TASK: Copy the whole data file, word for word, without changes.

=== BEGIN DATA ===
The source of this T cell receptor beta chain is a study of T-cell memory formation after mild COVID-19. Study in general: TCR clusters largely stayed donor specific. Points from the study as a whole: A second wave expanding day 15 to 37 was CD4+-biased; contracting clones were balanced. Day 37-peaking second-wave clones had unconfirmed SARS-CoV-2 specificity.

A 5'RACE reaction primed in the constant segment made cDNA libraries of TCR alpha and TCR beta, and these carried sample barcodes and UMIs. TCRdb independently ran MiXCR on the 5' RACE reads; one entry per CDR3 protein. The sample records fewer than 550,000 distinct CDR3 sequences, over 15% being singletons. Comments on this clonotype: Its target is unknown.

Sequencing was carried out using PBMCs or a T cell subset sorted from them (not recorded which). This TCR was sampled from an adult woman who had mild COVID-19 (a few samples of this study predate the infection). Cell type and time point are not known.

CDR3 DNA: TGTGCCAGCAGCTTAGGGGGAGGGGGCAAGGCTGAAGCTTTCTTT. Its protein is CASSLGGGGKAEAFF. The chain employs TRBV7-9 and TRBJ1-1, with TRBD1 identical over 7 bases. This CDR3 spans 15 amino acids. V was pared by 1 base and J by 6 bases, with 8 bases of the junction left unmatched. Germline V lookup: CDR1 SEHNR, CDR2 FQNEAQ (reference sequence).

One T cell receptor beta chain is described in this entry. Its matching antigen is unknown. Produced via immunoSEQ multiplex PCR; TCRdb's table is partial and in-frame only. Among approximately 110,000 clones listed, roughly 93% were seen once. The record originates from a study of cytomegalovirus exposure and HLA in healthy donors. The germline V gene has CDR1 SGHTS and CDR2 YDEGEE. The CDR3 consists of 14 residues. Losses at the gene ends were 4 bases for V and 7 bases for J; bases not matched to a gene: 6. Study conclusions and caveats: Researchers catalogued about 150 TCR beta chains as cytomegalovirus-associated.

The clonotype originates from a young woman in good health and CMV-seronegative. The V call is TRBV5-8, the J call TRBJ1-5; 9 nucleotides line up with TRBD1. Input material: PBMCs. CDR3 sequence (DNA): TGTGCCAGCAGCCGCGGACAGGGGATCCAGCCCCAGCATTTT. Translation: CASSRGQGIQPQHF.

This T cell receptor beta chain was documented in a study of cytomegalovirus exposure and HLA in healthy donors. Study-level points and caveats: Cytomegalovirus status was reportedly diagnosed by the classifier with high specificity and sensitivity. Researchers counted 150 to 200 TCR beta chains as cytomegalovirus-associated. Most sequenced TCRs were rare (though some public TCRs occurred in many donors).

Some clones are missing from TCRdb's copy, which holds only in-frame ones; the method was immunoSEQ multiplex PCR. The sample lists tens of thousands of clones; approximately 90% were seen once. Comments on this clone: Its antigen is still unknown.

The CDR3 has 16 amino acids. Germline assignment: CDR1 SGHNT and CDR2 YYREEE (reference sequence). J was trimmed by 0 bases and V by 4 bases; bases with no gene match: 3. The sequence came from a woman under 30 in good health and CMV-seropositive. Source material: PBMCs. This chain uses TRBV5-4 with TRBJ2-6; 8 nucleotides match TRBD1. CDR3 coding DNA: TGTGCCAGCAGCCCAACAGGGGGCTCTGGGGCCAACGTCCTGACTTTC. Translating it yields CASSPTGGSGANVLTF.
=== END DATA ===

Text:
The source of this T cell receptor beta chain is a study of T-cell memory formation after mild COVID-19. Study in general: TCR clusters largely stayed donor specific. Points from the study as a whole: A second wave expanding day 15 to 37 was CD4+-biased; contracting clones were balanced. Day 37-peaking second-wave clones had unconfirmed SARS-CoV-2 specificity.

A 5'RACE reaction primed in the constant segment made cDNA libraries of TCR alpha and TCR beta, and these carried sample barcodes and UMIs. TCRdb independently ran MiXCR on the 5' RACE reads; one entry per CDR3 protein. The sample records fewer than 550,000 distinct CDR3 sequences, over 15% being singletons. Comments on this clonotype: Its target is unknown.

Sequencing was carried out using PBMCs or a T cell subset sorted from them (not recorded which). This TCR was sampled from an adult woman who had mild COVID-19 (a few samples of this study predate the infection). Cell type and time point are not known.

CDR3 DNA: TGTGCCAGCAGCTTAGGGGGAGGGGGCAAGGCTGAAGCTTTCTTT. Its protein is CASSLGGGGKAEAFF. The chain employs TRBV7-9 and TRBJ1-1, with TRBD1 identical over 7 bases. This CDR3 spans 15 amino acids. V was pared by 1 base and J by 6 bases, with 8 bases of the junction left unmatched. Germline V lookup: CDR1 SEHNR, CDR2 FQNEAQ (reference sequence).

One T cell receptor beta chain is described in this entry. Its matching antigen is unknown. Produced via immunoSEQ multiplex PCR; TCRdb's table is partial and in-frame only. Among approximately 110,000 clones listed, roughly 93% were seen once. The record originates from a study of cytomegalovirus exposure and HLA in healthy donors. The germline V gene has CDR1 SGHTS and CDR2 YDEGEE. The CDR3 consists of 14 residues. Losses at the gene ends were 4 bases for V and 7 bases for J; bases not matched to a gene: 6. Study conclusions and caveats: Researchers catalogued about 150 TCR beta chains as cytomegalovirus-associated.

The clonotype originates from a young woman in good health and CMV-seronegative. The V call is TRBV5-8, the J call TRBJ1-5; 9 nucleotides line up with TRBD1. Input material: PBMCs. CDR3 sequence (DNA): TGTGCCAGCAGCCGCGGACAGGGGATCCAGCCCCAGCATTTT. Translation: CASSRGQGIQPQHF.

This T cell receptor beta chain was documented in a study of cytomegalovirus exposure and HLA in healthy donors. Study-level points and caveats: Cytomegalovirus status was reportedly diagnosed by the classifier with high specificity and sensitivity. Researchers counted 150 to 200 TCR beta chains as cytomegalovirus-associated. Most sequenced TCRs were rare (though some public TCRs occurred in many donors).

Some clones are missing from TCRdb's copy, which holds only in-frame ones; the method was immunoSEQ multiplex PCR. The sample lists tens of thousands of clones; approximately 90% were seen once. Comments on this clone: Its antigen is still unknown.

The CDR3 has 16 amino acids. Germline assignment: CDR1 SGHNT and CDR2 YYREEE (reference sequence). J was trimmed by 0 bases and V by 4 bases; bases with no gene match: 3. The sequence came from a woman under 30 in good health and CMV-seropositive. Source material: PBMCs. This chain uses TRBV5-4 with TRBJ2-6; 8 nucleotides match TRBD1. CDR3 coding DNA: TGTGCCAGCAGCCCAACAGGGGGCTCTGGGGCCAACGTCCTGACTTTC. Translating it yields CASSPTGGSGANVLTF.